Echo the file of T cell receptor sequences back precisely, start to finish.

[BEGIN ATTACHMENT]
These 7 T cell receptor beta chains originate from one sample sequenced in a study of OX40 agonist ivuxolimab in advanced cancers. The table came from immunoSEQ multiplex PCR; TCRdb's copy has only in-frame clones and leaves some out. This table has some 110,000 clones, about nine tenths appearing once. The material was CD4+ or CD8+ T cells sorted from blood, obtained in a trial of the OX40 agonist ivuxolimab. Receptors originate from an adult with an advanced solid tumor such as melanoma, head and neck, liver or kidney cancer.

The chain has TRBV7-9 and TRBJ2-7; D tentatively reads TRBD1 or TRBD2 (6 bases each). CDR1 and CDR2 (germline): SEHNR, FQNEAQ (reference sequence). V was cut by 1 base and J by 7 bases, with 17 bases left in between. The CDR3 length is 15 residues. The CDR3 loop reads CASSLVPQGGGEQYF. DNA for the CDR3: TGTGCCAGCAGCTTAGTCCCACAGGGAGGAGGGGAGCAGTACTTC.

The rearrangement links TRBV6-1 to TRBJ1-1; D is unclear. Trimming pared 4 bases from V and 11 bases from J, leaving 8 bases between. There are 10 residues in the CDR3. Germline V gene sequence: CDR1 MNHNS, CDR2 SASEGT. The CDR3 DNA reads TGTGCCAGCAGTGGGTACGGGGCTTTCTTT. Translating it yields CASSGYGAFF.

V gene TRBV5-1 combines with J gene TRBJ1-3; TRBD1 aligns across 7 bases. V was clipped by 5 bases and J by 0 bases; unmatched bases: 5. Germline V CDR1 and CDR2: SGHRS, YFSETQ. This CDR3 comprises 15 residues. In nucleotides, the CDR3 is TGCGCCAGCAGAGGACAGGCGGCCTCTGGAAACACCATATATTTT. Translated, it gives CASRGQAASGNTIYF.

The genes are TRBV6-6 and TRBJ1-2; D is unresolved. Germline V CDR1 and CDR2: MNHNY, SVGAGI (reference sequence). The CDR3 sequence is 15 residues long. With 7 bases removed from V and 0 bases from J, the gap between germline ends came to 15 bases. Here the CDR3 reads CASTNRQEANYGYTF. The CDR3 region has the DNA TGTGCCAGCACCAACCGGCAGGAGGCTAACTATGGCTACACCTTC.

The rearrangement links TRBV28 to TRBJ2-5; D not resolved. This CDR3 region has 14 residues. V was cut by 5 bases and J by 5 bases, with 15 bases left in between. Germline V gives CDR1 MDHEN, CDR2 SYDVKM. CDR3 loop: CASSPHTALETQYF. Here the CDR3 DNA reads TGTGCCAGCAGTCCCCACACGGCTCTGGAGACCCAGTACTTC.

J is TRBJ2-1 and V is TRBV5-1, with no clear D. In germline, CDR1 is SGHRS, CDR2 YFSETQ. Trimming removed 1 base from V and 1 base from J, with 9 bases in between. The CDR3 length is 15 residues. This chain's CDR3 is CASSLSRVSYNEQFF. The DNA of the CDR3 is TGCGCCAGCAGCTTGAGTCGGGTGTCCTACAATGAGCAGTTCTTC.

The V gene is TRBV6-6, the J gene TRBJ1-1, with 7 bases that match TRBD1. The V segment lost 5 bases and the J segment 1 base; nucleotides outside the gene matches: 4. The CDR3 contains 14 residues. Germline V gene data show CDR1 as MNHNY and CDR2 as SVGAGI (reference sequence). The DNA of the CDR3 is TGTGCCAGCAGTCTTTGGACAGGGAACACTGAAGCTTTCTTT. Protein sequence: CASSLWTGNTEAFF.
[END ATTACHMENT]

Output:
These 7 T cell receptor beta chains originate from one sample sequenced in a study of OX40 agonist ivuxolimab in advanced cancers. The table came from immunoSEQ multiplex PCR; TCRdb's copy has only in-frame clones and leaves some out. This table has some 110,000 clones, about nine tenths appearing once. The material was CD4+ or CD8+ T cells sorted from blood, obtained in a trial of the OX40 agonist ivuxolimab. Receptors originate from an adult with an advanced solid tumor such as melanoma, head and neck, liver or kidney cancer.

The chain has TRBV7-9 and TRBJ2-7; D tentatively reads TRBD1 or TRBD2 (6 bases each). CDR1 and CDR2 (germline): SEHNR, FQNEAQ (reference sequence). V was cut by 1 base and J by 7 bases, with 17 bases left in between. The CDR3 length is 15 residues. The CDR3 loop reads CASSLVPQGGGEQYF. DNA for the CDR3: TGTGCCAGCAGCTTAGTCCCACAGGGAGGAGGGGAGCAGTACTTC.

The rearrangement links TRBV6-1 to TRBJ1-1; D is unclear. Trimming pared 4 bases from V and 11 bases from J, leaving 8 bases between. There are 10 residues in the CDR3. Germline V gene sequence: CDR1 MNHNS, CDR2 SASEGT. The CDR3 DNA reads TGTGCCAGCAGTGGGTACGGGGCTTTCTTT. Translating it yields CASSGYGAFF.

V gene TRBV5-1 combines with J gene TRBJ1-3; TRBD1 aligns across 7 bases. V was clipped by 5 bases and J by 0 bases; unmatched bases: 5. Germline V CDR1 and CDR2: SGHRS, YFSETQ. This CDR3 comprises 15 residues. In nucleotides, the CDR3 is TGCGCCAGCAGAGGACAGGCGGCCTCTGGAAACACCATATATTTT. Translated, it gives CASRGQAASGNTIYF.

The genes are TRBV6-6 and TRBJ1-2; D is unresolved. Germline V CDR1 and CDR2: MNHNY, SVGAGI (reference sequence). The CDR3 sequence is 15 residues long. With 7 bases removed from V and 0 bases from J, the gap between germline ends came to 15 bases. Here the CDR3 reads CASTNRQEANYGYTF. The CDR3 region has the DNA TGTGCCAGCACCAACCGGCAGGAGGCTAACTATGGCTACACCTTC.

The rearrangement links TRBV28 to TRBJ2-5; D not resolved. This CDR3 region has 14 residues. V was cut by 5 bases and J by 5 bases, with 15 bases left in between. Germline V gives CDR1 MDHEN, CDR2 SYDVKM. CDR3 loop: CASSPHTALETQYF. Here the CDR3 DNA reads TGTGCCAGCAGTCCCCACACGGCTCTGGAGACCCAGTACTTC.

J is TRBJ2-1 and V is TRBV5-1, with no clear D. In germline, CDR1 is SGHRS, CDR2 YFSETQ. Trimming removed 1 base from V and 1 base from J, with 9 bases in between. The CDR3 length is 15 residues. This chain's CDR3 is CASSLSRVSYNEQFF. The DNA of the CDR3 is TGCGCCAGCAGCTTGAGTCGGGTGTCCTACAATGAGCAGTTCTTC.

The V gene is TRBV6-6, the J gene TRBJ1-1, with 7 bases that match TRBD1. The V segment lost 5 bases and the J segment 1 base; nucleotides outside the gene matches: 4. The CDR3 contains 14 residues. Germline V gene data show CDR1 as MNHNY and CDR2 as SVGAGI (reference sequence). The DNA of the CDR3 is TGTGCCAGCAGTCTTTGGACAGGGAACACTGAAGCTTTCTTT. Protein sequence: CASSLWTGNTEAFF.